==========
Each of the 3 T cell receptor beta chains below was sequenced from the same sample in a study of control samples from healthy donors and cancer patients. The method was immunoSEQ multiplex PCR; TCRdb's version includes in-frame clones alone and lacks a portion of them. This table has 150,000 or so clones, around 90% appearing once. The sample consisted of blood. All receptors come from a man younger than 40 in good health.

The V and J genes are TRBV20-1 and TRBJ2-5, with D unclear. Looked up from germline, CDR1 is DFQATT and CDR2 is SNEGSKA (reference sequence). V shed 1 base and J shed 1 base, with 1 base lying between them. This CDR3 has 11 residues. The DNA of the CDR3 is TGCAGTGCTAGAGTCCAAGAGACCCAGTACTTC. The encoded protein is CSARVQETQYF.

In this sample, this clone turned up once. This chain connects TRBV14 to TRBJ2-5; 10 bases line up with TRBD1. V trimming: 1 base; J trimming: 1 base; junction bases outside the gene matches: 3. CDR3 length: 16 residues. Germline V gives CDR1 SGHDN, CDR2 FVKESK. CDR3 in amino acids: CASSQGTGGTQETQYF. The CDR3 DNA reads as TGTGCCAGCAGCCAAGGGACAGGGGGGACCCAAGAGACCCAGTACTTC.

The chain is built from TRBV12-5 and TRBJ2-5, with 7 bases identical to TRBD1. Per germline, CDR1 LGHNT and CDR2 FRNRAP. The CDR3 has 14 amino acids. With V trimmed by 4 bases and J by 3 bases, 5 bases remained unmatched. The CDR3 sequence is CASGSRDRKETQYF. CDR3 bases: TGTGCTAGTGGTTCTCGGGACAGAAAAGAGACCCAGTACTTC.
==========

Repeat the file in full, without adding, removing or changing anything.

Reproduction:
Each of the 3 T cell receptor beta chains below was sequenced from the same sample in a study of control samples from healthy donors and cancer patients. The method was immunoSEQ multiplex PCR; TCRdb's version includes in-frame clones alone and lacks a portion of them. This table has 150,000 or so clones, around 90% appearing once. The sample consisted of blood. All receptors come from a man younger than 40 in good health.

The V and J genes are TRBV20-1 and TRBJ2-5, with D unclear. Looked up from germline, CDR1 is DFQATT and CDR2 is SNEGSKA (reference sequence). V shed 1 base and J shed 1 base, with 1 base lying between them. This CDR3 has 11 residues. The DNA of the CDR3 is TGCAGTGCTAGAGTCCAAGAGACCCAGTACTTC. The encoded protein is CSARVQETQYF.

In this sample, this clone turned up once. This chain connects TRBV14 to TRBJ2-5; 10 bases line up with TRBD1. V trimming: 1 base; J trimming: 1 base; junction bases outside the gene matches: 3. CDR3 length: 16 residues. Germline V gives CDR1 SGHDN, CDR2 FVKESK. CDR3 in amino acids: CASSQGTGGTQETQYF. The CDR3 DNA reads as TGTGCCAGCAGCCAAGGGACAGGGGGGACCCAAGAGACCCAGTACTTC.

The chain is built from TRBV12-5 and TRBJ2-5, with 7 bases identical to TRBD1. Per germline, CDR1 LGHNT and CDR2 FRNRAP. The CDR3 has 14 amino acids. With V trimmed by 4 bases and J by 3 bases, 5 bases remained unmatched. The CDR3 sequence is CASGSRDRKETQYF. CDR3 bases: TGTGCTAGTGGTTCTCGGGACAGAAAAGAGACCCAGTACTTC.